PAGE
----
problem with rectifier

Discussion in 'General Electronics Chat' started by mermerzac, May 25, 2012.

  1. mermerzac

    Thread Starter Member

    Feb 9, 2012
    30
    1
    Hi all, refer to the picture i attached, i would like some advice from you all regarding the diode current of the rectifier.

    The current observed at diode should be DC current right?

    In this case, does it means that current flowing from transformer secondary winding is also DC current?

    However, as far as i understand, the transformer can only works on AC voltage.

    Really appreciate if somebody can provide some advice on this matter.
    Thanks very much!
     
    Last edited: May 25, 2012
  2. BershaM

    Member

    Aug 22, 2011
    17
    2
    i think it is not near dc yet, and yes the transformer only works with AC
     
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  3. mermerzac

    Thread Starter Member

    Feb 9, 2012
    30
    1
    Then what shall be the diode current? AC or DC?
     
  4. t06afre

    AAC Fanatic!

    May 11, 2009
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    If we assume an ideal diode (which is quite close to a real diode). The current will only flow in one direction through the diode. So the current through the diode will be DC. To be 100% correct a pulsating DC
     
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  5. mermerzac

    Thread Starter Member

    Feb 9, 2012
    30
    1
    but for the transformer, the current from secondary winding is DC current too?
     
  6. MrChips

    Moderator

    Oct 2, 2009
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    Sometimes people misunderstand the meaning of AC and DC.

    When one say Alternating Current one would assume this to mean current that reverses direction whereas Direct Current should mean current that flows in one direction only.

    However, the terms are also used to refer to frequency components in a signal such as when a DC voltage is superimposed (added) to an AC signal.

    A transformer responds to a change of current, not just a true AC signal.
    The current through the diode is DC, but it is also a half-wave DC signal.
     
  7. t06afre

    AAC Fanatic!

    May 11, 2009
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    Yes the current in the secondary windings will be pulsating DC current by the definition of DC.
     
  8. t_n_k

    AAC Fanatic!

    Mar 6, 2009
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    Given this is a classic choke input rectifier-filter it would help if you acquainted yourself with the many websites which discuss the concept in substantial detail.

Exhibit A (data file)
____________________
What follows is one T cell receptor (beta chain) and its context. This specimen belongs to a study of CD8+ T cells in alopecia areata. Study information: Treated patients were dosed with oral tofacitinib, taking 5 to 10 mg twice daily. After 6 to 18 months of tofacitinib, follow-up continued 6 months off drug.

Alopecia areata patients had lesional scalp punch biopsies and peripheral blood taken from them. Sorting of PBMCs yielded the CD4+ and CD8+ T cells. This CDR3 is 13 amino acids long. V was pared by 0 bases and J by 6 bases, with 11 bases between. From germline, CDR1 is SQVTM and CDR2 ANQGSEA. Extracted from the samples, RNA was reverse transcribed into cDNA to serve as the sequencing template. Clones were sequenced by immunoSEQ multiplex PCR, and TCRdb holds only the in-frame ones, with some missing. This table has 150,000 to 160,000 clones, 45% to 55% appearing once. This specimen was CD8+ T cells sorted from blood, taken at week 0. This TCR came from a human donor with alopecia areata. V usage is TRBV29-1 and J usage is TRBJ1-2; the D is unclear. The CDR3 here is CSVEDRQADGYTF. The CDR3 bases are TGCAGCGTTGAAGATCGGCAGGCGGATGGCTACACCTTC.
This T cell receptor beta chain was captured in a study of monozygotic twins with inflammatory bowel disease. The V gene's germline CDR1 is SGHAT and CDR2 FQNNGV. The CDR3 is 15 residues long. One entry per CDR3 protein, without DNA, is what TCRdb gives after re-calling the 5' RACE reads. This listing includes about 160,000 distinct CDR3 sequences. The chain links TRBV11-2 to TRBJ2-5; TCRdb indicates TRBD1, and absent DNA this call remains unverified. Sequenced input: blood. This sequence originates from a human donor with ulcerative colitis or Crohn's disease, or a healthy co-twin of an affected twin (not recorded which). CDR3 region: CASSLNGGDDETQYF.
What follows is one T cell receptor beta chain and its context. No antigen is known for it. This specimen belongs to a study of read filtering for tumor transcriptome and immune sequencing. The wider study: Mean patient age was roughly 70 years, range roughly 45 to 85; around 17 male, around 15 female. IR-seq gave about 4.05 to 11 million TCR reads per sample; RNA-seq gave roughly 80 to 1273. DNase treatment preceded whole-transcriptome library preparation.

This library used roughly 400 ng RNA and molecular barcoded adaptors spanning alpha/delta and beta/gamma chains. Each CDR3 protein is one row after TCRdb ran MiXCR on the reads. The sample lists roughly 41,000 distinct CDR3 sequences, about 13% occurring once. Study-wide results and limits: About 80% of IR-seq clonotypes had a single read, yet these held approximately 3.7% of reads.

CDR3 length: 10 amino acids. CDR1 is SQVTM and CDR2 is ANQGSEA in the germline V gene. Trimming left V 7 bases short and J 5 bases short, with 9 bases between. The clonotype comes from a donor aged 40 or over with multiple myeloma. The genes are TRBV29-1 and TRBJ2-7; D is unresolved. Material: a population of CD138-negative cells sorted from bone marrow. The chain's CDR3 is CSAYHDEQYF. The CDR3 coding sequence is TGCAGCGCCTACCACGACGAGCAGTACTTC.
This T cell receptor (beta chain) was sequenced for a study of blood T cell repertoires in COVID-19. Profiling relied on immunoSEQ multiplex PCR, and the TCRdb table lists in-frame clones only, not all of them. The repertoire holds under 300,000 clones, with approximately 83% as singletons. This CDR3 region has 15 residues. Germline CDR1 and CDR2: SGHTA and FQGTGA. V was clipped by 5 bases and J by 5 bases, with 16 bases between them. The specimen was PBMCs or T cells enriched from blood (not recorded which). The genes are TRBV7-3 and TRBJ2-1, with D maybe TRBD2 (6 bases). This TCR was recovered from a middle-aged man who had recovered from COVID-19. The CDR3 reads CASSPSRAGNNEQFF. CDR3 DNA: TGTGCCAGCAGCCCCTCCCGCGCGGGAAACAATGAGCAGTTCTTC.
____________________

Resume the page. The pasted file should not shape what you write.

9. absf

    Senior Member

    Dec 29, 2010
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    That's why we used to joke about "AC fuse" and "DC fuse". We make fun of our new technicians that any fuse blown before the rectifier should be replaced with an AC fuse and that after the rectifier should be using DC fuse. Actually they are the same fuses.

    Allen
     
  10. mermerzac

    Thread Starter Member

    Feb 9, 2012
    30
    1
    Thanks for all your precious advice. So any current that passes through the power switches such as IGBT or diode, no matter i measure it before the power switches or after, it should be DC current. Am i getting the right concept?
     
  11. MrChips

    Moderator

    Oct 2, 2009
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    When you say "measure" you are now venturing into an area of great uncertainty.

    Let us assume you wish to measure the current in such a circuit. Because we are looking at a fluctuating current (whether it is AC or DC) you cannot do this accurately with any type of meter. You will require a meter that measures true RMS value and not all meters are designed to do so.

    There are only two ways to determine RMS (root mean square) that I can think of:

    1. measure the heating effect of the current (as in a hot wire ammeter)
    2. digitize the waveform and calculate the RMS value (the square root of the sum of the squares)
     
  12. BillB3857

    Senior Member

    Feb 28, 2009
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    A simple Google search for "ac fuse vs dc fuse" brought up a plethora of hits. The attached is only the first in the long list. There IS a difference between AC rated and DC rated fuses.
     
  13. absf

    Senior Member

    Dec 29, 2010
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    Wow, it really hits me by surprise. I wonder if I go to an electronics shop and ask for an AC fuse, what will the shop assistant give me...

    Allen
     
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